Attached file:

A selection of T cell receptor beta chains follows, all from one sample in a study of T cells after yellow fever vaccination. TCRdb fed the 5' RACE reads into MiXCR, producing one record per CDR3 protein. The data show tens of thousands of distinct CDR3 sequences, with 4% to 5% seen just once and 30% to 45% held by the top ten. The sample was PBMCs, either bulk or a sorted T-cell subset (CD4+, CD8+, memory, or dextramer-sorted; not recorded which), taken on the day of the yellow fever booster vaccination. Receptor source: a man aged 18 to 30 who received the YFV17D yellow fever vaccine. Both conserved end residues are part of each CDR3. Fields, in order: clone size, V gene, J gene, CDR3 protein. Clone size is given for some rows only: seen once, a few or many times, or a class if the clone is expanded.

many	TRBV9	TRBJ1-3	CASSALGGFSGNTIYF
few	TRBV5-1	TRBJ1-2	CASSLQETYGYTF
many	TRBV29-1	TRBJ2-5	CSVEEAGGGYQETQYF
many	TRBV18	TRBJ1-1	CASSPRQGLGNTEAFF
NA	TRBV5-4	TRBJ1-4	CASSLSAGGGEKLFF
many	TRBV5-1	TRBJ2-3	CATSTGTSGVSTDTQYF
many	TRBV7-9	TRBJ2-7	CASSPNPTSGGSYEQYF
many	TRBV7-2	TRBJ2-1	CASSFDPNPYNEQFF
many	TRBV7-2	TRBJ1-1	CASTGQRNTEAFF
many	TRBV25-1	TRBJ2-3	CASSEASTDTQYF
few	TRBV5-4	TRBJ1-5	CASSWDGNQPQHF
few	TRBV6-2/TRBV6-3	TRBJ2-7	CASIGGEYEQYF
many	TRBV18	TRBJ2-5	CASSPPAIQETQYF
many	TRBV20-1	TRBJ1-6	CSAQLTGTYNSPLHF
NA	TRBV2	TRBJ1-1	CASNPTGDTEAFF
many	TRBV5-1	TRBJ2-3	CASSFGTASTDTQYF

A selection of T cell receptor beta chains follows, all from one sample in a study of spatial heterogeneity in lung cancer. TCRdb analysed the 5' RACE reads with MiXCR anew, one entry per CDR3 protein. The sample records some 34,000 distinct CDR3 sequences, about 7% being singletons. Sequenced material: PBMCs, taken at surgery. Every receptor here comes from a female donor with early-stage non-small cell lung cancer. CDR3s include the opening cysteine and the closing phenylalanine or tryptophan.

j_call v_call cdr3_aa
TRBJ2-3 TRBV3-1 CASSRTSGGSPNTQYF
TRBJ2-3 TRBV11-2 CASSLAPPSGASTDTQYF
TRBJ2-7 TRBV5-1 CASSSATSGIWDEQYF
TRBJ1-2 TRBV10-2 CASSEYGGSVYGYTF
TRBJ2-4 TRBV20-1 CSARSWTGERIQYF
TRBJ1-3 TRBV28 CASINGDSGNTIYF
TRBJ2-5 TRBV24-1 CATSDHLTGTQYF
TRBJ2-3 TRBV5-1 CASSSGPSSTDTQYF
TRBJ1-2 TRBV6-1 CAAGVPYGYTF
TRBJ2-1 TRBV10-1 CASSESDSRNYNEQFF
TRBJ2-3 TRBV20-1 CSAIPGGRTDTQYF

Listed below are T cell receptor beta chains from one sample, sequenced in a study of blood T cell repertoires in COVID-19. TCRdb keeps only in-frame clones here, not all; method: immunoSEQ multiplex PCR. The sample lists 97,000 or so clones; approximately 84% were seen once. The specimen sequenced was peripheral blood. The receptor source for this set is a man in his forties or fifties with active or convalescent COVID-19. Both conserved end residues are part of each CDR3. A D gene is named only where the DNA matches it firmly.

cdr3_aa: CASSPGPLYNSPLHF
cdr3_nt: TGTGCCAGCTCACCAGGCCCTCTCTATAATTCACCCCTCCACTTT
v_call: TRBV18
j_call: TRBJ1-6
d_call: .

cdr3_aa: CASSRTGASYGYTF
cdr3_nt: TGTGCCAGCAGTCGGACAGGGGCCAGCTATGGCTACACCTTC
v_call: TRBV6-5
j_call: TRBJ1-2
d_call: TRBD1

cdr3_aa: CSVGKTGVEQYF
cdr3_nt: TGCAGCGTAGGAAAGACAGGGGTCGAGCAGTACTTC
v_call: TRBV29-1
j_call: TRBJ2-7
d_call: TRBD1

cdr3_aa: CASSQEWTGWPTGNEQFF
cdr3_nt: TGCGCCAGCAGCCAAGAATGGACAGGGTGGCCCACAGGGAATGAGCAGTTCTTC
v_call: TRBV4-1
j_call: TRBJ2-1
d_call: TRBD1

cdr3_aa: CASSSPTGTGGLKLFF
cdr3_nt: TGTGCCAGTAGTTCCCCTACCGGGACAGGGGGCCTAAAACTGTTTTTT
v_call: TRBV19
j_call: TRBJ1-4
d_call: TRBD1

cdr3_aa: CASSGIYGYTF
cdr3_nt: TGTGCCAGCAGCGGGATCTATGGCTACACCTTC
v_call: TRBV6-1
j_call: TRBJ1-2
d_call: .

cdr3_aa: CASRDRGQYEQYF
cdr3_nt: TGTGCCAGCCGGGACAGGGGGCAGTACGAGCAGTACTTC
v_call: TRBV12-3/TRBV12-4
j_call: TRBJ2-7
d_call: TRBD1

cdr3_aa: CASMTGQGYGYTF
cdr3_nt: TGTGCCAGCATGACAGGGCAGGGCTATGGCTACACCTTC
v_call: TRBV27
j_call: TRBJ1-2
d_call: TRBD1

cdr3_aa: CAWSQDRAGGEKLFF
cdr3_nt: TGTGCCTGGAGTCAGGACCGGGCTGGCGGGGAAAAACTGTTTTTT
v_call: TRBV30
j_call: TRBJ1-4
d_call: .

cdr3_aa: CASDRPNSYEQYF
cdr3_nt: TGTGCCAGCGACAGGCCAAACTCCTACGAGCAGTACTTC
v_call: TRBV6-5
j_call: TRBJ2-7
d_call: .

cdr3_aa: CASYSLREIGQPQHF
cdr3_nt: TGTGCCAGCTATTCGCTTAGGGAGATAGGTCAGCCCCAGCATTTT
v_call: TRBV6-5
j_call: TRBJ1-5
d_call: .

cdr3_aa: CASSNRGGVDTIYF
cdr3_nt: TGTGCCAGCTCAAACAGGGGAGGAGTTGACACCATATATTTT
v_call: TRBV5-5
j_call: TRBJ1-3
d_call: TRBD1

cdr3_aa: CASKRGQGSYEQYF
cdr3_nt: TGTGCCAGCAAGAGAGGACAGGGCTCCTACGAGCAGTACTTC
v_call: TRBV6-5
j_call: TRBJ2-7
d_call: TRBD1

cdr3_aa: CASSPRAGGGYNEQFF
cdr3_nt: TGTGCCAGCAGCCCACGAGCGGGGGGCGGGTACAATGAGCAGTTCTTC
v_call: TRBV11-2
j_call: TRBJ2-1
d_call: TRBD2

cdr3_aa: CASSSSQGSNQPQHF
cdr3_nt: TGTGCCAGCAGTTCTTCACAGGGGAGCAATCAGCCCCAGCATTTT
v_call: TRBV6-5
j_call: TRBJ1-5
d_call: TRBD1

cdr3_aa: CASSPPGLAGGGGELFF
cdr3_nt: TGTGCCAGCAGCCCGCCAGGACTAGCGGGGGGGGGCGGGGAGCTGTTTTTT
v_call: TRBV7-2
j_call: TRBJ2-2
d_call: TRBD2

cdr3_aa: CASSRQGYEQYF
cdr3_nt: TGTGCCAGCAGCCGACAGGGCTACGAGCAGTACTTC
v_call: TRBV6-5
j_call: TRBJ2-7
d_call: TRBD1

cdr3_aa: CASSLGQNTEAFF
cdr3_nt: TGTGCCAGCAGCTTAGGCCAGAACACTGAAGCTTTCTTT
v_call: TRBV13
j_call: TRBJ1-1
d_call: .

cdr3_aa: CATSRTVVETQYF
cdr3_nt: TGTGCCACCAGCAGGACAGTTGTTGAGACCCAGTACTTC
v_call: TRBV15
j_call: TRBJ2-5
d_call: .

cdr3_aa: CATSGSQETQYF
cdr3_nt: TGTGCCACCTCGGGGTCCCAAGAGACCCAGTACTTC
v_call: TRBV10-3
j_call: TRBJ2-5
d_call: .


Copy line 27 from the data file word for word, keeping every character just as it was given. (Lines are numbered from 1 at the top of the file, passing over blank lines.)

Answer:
TRBJ2-3 TRBV5-1 CASSSGPSSTDTQYF